"We are appalled by Norway's decision to end a peaceful and legal protest," Greenpeace activist Sune Scheller said in a statement. (Agencies)
"We will not stand by while their drilling rigs destroy our last remaining wild places." Greenpeace said coastguards boarded the ship around 2100 GMT yesterday. According to media reports, the Esperanza was then towed from the drilling site towards the Norwegian city of Tromsoe, where it is expected to arrive in the next two days.
Earlier yesterday, Norway had created a "safety zone" around the Arctic drilling site to force the departure of the Greenpeace ship.
The zone covered an area of 500 metres around the site. The environmental group is trying to prevent Statoil from operating the northernmost well ever to be drilled in Norway. "The vessels that are not involved in the oil activities of the operator do not have access to this area," petroleum and energy ministry spokesman Haakon Smith-Isaksen said.
But Greenpeace questioned the legality of the zone arguing that it should have been created with a 30-day notice period.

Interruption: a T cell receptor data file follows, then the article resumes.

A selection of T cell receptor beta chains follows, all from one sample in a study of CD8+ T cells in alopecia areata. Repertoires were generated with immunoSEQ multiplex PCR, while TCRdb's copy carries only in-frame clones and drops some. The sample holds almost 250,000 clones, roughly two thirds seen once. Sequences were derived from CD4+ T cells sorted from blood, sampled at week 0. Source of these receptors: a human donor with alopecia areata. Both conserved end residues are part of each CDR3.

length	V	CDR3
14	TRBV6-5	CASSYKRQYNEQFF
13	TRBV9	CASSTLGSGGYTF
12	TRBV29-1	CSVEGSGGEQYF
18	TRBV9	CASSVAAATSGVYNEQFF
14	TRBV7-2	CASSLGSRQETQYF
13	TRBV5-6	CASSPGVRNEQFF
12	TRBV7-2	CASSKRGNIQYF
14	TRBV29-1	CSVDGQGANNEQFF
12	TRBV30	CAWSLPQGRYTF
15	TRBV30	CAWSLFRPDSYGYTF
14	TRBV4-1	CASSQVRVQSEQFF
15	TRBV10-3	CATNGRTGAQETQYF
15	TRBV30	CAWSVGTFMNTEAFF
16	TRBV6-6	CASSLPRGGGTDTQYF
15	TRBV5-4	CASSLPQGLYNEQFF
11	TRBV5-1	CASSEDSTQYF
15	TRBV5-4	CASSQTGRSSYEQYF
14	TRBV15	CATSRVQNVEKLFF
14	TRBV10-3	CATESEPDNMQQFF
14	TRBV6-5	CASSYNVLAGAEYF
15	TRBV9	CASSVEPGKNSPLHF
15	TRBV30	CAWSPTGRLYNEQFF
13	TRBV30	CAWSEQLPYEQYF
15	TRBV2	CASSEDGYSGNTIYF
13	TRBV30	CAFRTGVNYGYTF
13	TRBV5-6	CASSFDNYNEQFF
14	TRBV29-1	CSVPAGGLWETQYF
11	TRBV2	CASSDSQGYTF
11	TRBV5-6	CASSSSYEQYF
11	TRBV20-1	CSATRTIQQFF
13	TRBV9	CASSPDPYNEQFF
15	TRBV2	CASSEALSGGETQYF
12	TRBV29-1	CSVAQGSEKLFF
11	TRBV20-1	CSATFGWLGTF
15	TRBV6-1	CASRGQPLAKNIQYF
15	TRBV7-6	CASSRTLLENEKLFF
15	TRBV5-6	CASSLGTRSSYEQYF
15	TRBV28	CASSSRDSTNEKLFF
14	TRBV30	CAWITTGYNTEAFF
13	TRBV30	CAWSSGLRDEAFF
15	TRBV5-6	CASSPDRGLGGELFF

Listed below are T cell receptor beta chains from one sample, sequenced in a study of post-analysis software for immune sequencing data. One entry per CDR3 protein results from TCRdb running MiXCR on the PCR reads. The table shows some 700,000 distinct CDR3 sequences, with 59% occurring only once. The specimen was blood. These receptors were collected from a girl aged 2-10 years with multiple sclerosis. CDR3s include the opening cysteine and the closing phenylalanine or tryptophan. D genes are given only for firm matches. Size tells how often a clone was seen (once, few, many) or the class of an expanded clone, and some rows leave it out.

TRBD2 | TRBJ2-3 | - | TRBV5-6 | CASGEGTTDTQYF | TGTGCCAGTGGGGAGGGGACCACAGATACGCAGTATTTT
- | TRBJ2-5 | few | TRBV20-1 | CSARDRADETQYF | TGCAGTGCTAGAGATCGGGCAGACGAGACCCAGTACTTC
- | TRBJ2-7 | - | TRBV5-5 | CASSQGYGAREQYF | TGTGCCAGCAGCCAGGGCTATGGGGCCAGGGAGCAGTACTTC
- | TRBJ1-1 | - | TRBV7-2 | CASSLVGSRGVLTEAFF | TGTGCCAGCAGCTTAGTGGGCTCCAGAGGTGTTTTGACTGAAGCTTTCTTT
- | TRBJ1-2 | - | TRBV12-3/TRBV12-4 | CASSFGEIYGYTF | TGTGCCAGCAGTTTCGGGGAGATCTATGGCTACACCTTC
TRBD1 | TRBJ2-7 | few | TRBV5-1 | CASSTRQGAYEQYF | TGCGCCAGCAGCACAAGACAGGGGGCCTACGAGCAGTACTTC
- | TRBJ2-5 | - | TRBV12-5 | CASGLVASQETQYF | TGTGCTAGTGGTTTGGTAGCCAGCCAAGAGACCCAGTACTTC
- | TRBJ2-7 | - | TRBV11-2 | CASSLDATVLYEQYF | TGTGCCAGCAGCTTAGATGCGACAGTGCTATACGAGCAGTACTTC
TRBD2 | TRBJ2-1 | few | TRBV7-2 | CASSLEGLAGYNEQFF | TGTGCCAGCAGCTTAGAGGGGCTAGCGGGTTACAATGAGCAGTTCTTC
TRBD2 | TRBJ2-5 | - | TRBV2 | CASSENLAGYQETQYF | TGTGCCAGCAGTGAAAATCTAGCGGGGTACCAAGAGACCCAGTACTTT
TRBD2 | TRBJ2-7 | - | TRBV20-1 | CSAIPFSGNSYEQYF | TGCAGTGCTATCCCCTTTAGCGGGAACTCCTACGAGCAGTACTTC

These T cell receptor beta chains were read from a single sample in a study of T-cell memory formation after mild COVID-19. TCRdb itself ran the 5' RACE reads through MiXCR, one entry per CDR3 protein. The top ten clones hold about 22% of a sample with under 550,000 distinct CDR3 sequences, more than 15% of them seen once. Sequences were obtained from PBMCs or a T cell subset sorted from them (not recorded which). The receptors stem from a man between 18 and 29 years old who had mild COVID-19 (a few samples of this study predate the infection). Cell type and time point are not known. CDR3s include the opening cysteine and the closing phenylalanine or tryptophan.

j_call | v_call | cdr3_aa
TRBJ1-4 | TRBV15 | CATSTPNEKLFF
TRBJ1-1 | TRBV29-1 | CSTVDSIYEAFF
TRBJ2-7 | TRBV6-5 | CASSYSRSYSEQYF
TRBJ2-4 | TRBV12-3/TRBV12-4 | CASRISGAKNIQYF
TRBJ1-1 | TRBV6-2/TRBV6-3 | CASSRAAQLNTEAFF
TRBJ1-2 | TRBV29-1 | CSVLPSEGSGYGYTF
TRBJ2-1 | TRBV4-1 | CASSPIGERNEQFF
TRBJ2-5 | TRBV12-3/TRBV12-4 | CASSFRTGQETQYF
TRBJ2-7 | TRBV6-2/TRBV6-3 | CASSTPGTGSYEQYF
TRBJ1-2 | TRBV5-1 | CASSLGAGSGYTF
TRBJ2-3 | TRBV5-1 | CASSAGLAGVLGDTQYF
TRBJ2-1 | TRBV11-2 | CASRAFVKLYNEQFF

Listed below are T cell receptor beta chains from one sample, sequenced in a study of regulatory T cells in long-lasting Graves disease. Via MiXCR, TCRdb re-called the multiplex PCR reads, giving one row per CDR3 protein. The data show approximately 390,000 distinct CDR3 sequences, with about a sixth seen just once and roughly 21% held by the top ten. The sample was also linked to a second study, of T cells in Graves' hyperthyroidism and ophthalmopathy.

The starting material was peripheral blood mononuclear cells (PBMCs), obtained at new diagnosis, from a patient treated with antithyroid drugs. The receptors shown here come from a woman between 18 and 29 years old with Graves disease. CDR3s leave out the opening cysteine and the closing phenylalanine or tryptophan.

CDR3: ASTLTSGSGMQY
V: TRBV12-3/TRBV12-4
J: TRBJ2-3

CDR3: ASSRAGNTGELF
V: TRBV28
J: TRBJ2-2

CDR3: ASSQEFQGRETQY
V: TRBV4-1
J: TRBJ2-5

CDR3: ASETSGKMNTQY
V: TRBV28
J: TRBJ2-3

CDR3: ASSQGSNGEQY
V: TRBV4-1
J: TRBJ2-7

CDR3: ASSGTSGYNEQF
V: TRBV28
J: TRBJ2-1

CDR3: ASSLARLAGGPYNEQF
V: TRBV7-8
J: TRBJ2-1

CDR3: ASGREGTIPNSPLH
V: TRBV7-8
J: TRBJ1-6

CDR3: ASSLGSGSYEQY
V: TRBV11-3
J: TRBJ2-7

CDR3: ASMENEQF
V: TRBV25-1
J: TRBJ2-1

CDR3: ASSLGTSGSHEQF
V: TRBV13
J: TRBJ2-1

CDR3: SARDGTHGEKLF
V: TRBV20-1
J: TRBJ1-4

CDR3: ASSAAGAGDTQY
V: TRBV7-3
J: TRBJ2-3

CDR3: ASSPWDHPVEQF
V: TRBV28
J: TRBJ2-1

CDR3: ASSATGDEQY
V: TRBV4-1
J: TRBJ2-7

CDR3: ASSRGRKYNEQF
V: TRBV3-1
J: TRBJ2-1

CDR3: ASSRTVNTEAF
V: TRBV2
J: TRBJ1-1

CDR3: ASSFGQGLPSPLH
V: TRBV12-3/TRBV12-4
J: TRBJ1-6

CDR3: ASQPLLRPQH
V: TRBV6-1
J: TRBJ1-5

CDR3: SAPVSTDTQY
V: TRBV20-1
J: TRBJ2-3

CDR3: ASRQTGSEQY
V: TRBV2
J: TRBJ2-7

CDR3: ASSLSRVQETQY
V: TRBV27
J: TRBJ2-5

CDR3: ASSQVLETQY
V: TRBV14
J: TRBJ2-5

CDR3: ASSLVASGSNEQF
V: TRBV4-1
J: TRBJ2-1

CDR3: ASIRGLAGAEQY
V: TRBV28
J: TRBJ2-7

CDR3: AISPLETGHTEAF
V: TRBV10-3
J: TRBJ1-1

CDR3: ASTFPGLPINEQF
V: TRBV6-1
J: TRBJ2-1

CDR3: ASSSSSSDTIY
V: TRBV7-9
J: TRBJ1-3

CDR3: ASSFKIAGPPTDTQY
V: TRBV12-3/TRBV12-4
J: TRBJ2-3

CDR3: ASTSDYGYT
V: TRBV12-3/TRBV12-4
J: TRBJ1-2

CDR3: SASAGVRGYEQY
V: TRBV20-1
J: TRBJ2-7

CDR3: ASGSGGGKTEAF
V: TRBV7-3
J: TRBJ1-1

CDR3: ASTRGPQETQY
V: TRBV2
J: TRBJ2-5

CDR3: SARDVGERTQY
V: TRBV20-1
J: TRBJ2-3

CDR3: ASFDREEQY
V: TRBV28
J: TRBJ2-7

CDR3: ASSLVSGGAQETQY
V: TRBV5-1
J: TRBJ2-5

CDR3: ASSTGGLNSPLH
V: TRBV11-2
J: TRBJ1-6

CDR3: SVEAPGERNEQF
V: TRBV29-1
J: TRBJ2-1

Before Norway removed the vessel, Greenpeace activist Truls Gulowsen had told AFP that those on the ship intended to stay at least until June 28, the day a 30-day notice period would expire.
"We don't see any reason to move the Esperanza, which has the same right to be on this spot as an oil rig. We even got here first, which according to international law, allows us to stay," he said.
Greenpeace argues that the drilling project in the Hoop area of the Barents Sea is too close to the sea ice and to Bear Island 175 kilometres away, which is home to rare birds and, sometimes, polar bears.
"We are appalled by Norway's decision to end a peaceful and legal protest," Greenpeace activist Sune Scheller said in a statement.